The public hearings will be held during the next three months in all regions of the country in order to measure the support to the new changes proposed by the government, said Manon Bombardier, director general, natural health Products and non-prescription Health Canada on Friday.
The federal ministry had already conducted a first round of consultations, in line, last fall and has received the advice of more than 3500 respondents – consumers, industry representatives, health providers and advocacy groups of the public interest. However, the reform proposed by Ottawa had been rather badly received, especially by the proponents of natural health products. Health Canada has therefore decided to propose a new version of its reform and to submit it to public hearings.
According to Mme Bombardier, the reform aims to ensure that Canadians always have access to a wide range of products that are safe and effective and which can reach the shelves quickly, without, however, compromising on the step tests and analyses.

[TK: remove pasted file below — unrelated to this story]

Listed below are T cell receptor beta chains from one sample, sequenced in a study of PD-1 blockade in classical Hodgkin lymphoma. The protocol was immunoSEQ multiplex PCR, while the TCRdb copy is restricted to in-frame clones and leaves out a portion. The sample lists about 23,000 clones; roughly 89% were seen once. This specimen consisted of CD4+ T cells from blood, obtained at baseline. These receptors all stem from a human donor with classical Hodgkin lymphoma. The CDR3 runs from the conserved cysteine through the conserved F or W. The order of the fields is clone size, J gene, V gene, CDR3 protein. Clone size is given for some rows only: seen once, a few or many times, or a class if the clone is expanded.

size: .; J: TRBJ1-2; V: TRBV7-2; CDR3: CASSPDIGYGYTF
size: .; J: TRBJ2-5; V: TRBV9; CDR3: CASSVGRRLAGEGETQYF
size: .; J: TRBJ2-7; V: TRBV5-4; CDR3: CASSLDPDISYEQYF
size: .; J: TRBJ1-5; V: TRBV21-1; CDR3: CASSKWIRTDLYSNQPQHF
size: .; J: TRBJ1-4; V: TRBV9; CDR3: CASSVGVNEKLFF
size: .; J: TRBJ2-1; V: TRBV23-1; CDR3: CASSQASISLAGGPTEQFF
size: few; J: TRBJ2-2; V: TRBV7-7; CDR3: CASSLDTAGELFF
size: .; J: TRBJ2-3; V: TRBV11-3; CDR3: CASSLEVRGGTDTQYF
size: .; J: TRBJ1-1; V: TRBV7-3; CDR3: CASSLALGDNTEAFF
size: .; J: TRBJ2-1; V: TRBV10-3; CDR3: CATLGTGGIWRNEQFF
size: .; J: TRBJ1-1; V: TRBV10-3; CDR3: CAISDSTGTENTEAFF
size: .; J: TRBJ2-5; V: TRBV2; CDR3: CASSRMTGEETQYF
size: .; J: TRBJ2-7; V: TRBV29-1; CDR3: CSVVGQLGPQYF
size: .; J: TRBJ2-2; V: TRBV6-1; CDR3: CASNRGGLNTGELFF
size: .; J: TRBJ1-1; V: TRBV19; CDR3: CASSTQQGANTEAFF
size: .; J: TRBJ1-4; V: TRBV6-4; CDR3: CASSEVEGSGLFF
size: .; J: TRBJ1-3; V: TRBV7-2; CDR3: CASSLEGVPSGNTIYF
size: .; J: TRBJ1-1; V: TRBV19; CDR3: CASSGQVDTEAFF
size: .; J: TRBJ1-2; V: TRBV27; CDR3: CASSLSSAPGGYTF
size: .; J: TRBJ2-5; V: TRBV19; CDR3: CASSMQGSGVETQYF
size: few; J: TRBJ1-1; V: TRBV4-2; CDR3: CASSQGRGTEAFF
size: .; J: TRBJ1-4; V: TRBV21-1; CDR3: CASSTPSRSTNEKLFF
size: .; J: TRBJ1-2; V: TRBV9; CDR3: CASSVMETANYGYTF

Any product considered to be at moderate or high risk – a new prescription pain reliever, for example -should first pass the test of the federal authorities. The lower risk products such as vitamins, homeopathic or herbal medicines used for a long time – would not be tested by Health Canada. These products could not, however, purport “cure” or “prevent” a disorder in particular, or even “relieve” symptoms.
“Health Canada is of the opinion that, in general, the “products of self-care” represent a reduced risk and therefore, should not be treated as prescription drugs”, sums up Mme Bombardier.
Under the current regulation, a product as “harmless” as a toothpaste may fall into three distinct categories, depending on whether it cleans just teeth, it contains fluoride or bleaching the smile with peroxide. “We try to make the whole system more coherent, fairer and easier to understand for the consumer,” says Mme Bombardier.
The new version of the reform proposed by Health Canada can be consulted on the website of the ministry. In Quebec, the public consultation will be held on the 24th of April, in Montreal.